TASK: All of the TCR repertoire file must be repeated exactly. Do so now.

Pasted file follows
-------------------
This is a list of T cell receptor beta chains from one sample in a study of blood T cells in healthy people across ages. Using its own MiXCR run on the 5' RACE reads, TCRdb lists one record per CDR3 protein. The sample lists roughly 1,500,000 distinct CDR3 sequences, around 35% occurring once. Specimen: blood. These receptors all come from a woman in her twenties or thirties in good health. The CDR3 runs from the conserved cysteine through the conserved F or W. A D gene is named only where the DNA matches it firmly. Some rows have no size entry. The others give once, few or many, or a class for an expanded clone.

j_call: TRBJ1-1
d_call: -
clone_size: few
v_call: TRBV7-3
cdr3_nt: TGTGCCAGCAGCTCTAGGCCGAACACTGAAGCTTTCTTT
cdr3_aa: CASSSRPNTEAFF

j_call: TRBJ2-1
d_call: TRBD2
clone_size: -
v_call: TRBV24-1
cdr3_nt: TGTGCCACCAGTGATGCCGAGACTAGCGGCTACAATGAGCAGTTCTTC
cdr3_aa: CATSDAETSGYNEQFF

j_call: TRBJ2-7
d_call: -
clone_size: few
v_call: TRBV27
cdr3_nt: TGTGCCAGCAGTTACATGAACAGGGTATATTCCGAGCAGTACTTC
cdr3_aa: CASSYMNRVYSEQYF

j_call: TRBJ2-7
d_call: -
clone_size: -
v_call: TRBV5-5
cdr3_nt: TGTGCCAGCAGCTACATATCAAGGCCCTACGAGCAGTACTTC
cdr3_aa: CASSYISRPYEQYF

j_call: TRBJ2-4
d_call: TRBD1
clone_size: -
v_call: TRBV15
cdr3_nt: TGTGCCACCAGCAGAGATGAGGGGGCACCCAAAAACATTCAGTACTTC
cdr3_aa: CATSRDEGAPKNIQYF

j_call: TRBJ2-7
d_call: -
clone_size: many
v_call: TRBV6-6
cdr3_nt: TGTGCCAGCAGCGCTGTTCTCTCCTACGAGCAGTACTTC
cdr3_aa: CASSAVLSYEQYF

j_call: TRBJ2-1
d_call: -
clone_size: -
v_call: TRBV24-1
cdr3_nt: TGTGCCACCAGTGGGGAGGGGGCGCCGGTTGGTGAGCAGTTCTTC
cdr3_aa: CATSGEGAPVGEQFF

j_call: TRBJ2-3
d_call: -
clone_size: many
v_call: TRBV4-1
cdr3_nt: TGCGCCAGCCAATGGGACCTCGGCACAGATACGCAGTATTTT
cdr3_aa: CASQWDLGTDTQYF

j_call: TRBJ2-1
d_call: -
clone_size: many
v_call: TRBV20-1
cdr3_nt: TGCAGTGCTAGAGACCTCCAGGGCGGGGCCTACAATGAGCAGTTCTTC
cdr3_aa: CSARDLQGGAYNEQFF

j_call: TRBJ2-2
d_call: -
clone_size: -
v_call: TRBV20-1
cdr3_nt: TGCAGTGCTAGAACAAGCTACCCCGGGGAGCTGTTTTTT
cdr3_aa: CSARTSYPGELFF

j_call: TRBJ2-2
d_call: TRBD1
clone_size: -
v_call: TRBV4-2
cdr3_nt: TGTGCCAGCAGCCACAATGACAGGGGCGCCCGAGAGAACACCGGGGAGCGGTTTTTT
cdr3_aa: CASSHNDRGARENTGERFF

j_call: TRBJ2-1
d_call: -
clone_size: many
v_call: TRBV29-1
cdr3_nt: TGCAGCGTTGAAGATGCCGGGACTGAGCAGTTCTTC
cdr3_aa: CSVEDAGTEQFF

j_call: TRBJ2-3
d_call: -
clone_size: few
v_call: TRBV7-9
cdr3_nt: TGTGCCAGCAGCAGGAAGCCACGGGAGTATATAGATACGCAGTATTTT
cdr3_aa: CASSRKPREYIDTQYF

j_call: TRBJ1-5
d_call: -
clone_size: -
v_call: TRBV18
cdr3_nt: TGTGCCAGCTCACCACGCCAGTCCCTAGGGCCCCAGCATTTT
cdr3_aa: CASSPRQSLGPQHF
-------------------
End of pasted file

This is a list of T cell receptor beta chains from one sample in a study of blood T cells in healthy people across ages. Using its own MiXCR run on the 5' RACE reads, TCRdb lists one record per CDR3 protein. The sample lists roughly 1,500,000 distinct CDR3 sequences, around 35% occurring once. Specimen: blood. These receptors all come from a woman in her twenties or thirties in good health. The CDR3 runs from the conserved cysteine through the conserved F or W. A D gene is named only where the DNA matches it firmly. Some rows have no size entry. The others give once, few or many, or a class for an expanded clone.

j_call: TRBJ1-1
d_call: -
clone_size: few
v_call: TRBV7-3
cdr3_nt: TGTGCCAGCAGCTCTAGGCCGAACACTGAAGCTTTCTTT
cdr3_aa: CASSSRPNTEAFF

j_call: TRBJ2-1
d_call: TRBD2
clone_size: -
v_call: TRBV24-1
cdr3_nt: TGTGCCACCAGTGATGCCGAGACTAGCGGCTACAATGAGCAGTTCTTC
cdr3_aa: CATSDAETSGYNEQFF

j_call: TRBJ2-7
d_call: -
clone_size: few
v_call: TRBV27
cdr3_nt: TGTGCCAGCAGTTACATGAACAGGGTATATTCCGAGCAGTACTTC
cdr3_aa: CASSYMNRVYSEQYF

j_call: TRBJ2-7
d_call: -
clone_size: -
v_call: TRBV5-5
cdr3_nt: TGTGCCAGCAGCTACATATCAAGGCCCTACGAGCAGTACTTC
cdr3_aa: CASSYISRPYEQYF

j_call: TRBJ2-4
d_call: TRBD1
clone_size: -
v_call: TRBV15
cdr3_nt: TGTGCCACCAGCAGAGATGAGGGGGCACCCAAAAACATTCAGTACTTC
cdr3_aa: CATSRDEGAPKNIQYF

j_call: TRBJ2-7
d_call: -
clone_size: many
v_call: TRBV6-6
cdr3_nt: TGTGCCAGCAGCGCTGTTCTCTCCTACGAGCAGTACTTC
cdr3_aa: CASSAVLSYEQYF

j_call: TRBJ2-1
d_call: -
clone_size: -
v_call: TRBV24-1
cdr3_nt: TGTGCCACCAGTGGGGAGGGGGCGCCGGTTGGTGAGCAGTTCTTC
cdr3_aa: CATSGEGAPVGEQFF

j_call: TRBJ2-3
d_call: -
clone_size: many
v_call: TRBV4-1
cdr3_nt: TGCGCCAGCCAATGGGACCTCGGCACAGATACGCAGTATTTT
cdr3_aa: CASQWDLGTDTQYF

j_call: TRBJ2-1
d_call: -
clone_size: many
v_call: TRBV20-1
cdr3_nt: TGCAGTGCTAGAGACCTCCAGGGCGGGGCCTACAATGAGCAGTTCTTC
cdr3_aa: CSARDLQGGAYNEQFF

j_call: TRBJ2-2
d_call: -
clone_size: -
v_call: TRBV20-1
cdr3_nt: TGCAGTGCTAGAACAAGCTACCCCGGGGAGCTGTTTTTT
cdr3_aa: CSARTSYPGELFF

j_call: TRBJ2-2
d_call: TRBD1
clone_size: -
v_call: TRBV4-2
cdr3_nt: TGTGCCAGCAGCCACAATGACAGGGGCGCCCGAGAGAACACCGGGGAGCGGTTTTTT
cdr3_aa: CASSHNDRGARENTGERFF

j_call: TRBJ2-1
d_call: -
clone_size: many
v_call: TRBV29-1
cdr3_nt: TGCAGCGTTGAAGATGCCGGGACTGAGCAGTTCTTC
cdr3_aa: CSVEDAGTEQFF

j_call: TRBJ2-3
d_call: -
clone_size: few
v_call: TRBV7-9
cdr3_nt: TGTGCCAGCAGCAGGAAGCCACGGGAGTATATAGATACGCAGTATTTT
cdr3_aa: CASSRKPREYIDTQYF

j_call: TRBJ1-5
d_call: -
clone_size: -
v_call: TRBV18
cdr3_nt: TGTGCCAGCTCACCACGCCAGTCCCTAGGGCCCCAGCATTTT
cdr3_aa: CASSPRQSLGPQHF